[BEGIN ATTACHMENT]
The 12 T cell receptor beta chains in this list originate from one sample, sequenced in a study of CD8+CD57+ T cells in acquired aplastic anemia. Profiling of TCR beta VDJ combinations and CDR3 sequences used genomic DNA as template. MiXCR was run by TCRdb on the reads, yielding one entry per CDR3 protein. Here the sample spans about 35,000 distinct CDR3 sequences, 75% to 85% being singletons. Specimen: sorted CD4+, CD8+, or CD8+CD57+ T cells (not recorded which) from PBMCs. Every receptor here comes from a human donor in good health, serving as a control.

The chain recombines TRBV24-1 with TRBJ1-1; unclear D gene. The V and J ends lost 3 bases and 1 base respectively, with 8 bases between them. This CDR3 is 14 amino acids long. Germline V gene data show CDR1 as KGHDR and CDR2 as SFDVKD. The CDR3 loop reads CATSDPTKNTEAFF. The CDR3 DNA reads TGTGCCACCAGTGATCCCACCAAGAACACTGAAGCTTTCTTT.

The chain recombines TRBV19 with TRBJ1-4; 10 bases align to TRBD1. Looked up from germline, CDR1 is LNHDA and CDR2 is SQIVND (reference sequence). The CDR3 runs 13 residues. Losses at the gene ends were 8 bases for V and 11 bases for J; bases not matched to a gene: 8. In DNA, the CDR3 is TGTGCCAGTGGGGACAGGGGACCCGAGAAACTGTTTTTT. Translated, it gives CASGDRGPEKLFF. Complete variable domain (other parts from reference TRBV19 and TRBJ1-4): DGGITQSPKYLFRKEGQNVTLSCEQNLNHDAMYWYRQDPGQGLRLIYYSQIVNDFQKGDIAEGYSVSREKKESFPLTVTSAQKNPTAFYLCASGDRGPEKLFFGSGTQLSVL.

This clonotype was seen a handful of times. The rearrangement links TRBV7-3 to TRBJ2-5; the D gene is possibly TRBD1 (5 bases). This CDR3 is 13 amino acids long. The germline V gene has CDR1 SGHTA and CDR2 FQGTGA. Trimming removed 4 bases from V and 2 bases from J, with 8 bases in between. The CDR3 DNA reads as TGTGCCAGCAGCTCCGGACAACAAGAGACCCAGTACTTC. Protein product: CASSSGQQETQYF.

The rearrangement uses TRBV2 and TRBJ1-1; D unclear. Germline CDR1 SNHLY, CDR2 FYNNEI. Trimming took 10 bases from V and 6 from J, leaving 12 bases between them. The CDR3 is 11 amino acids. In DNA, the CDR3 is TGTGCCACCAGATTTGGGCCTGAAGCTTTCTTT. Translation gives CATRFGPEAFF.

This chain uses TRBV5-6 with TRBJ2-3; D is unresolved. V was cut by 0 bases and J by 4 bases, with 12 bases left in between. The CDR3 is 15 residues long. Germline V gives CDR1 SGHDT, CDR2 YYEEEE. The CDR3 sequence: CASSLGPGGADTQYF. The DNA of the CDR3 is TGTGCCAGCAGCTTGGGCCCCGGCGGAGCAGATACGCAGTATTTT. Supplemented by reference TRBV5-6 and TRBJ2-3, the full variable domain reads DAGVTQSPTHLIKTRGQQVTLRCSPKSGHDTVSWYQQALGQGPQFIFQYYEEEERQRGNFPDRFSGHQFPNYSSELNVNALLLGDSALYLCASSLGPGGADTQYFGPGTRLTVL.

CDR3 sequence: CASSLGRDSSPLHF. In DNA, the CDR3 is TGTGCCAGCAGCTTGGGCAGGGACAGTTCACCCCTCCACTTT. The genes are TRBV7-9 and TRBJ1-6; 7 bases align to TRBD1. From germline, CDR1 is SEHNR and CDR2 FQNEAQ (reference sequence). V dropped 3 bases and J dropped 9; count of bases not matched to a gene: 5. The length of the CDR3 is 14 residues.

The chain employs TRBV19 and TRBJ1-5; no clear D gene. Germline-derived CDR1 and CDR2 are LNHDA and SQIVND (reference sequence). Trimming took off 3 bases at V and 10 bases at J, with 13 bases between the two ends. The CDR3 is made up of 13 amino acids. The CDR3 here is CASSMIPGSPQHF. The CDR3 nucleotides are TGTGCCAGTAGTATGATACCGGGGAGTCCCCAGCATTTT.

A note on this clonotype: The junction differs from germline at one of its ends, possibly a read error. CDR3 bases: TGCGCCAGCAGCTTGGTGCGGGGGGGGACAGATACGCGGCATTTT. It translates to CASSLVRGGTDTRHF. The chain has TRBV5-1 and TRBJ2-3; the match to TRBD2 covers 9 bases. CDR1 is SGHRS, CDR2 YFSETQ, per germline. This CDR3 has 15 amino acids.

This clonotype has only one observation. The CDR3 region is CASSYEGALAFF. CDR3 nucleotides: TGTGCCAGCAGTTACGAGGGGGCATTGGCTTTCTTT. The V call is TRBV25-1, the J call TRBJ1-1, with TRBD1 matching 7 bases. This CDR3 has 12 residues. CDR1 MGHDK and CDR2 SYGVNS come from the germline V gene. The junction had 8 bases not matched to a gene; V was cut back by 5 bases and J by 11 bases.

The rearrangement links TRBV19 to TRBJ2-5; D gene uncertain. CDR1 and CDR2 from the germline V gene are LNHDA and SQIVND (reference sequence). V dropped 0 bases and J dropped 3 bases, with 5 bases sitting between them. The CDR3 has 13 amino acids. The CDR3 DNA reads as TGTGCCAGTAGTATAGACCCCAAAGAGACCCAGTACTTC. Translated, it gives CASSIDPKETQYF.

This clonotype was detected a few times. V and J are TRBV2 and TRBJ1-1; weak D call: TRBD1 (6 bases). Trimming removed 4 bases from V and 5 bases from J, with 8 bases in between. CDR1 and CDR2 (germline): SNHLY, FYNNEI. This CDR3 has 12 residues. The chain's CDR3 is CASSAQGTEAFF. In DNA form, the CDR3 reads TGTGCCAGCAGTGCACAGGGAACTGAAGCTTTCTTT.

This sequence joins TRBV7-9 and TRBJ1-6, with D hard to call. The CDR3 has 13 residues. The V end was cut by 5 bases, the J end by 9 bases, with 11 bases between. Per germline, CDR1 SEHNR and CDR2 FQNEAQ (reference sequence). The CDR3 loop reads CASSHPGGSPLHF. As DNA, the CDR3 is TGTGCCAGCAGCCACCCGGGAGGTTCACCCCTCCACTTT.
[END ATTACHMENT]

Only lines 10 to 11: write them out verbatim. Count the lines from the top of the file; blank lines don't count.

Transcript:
This clonotype has only one observation. The CDR3 region is CASSYEGALAFF. CDR3 nucleotides: TGTGCCAGCAGTTACGAGGGGGCATTGGCTTTCTTT. The V call is TRBV25-1, the J call TRBJ1-1, with TRBD1 matching 7 bases. This CDR3 has 12 residues. CDR1 MGHDK and CDR2 SYGVNS come from the germline V gene. The junction had 8 bases not matched to a gene; V was cut back by 5 bases and J by 11 bases.

The rearrangement links TRBV19 to TRBJ2-5; D gene uncertain. CDR1 and CDR2 from the germline V gene are LNHDA and SQIVND (reference sequence). V dropped 0 bases and J dropped 3 bases, with 5 bases sitting between them. The CDR3 has 13 amino acids. The CDR3 DNA reads as TGTGCCAGTAGTATAGACCCCAAAGAGACCCAGTACTTC. Translated, it gives CASSIDPKETQYF.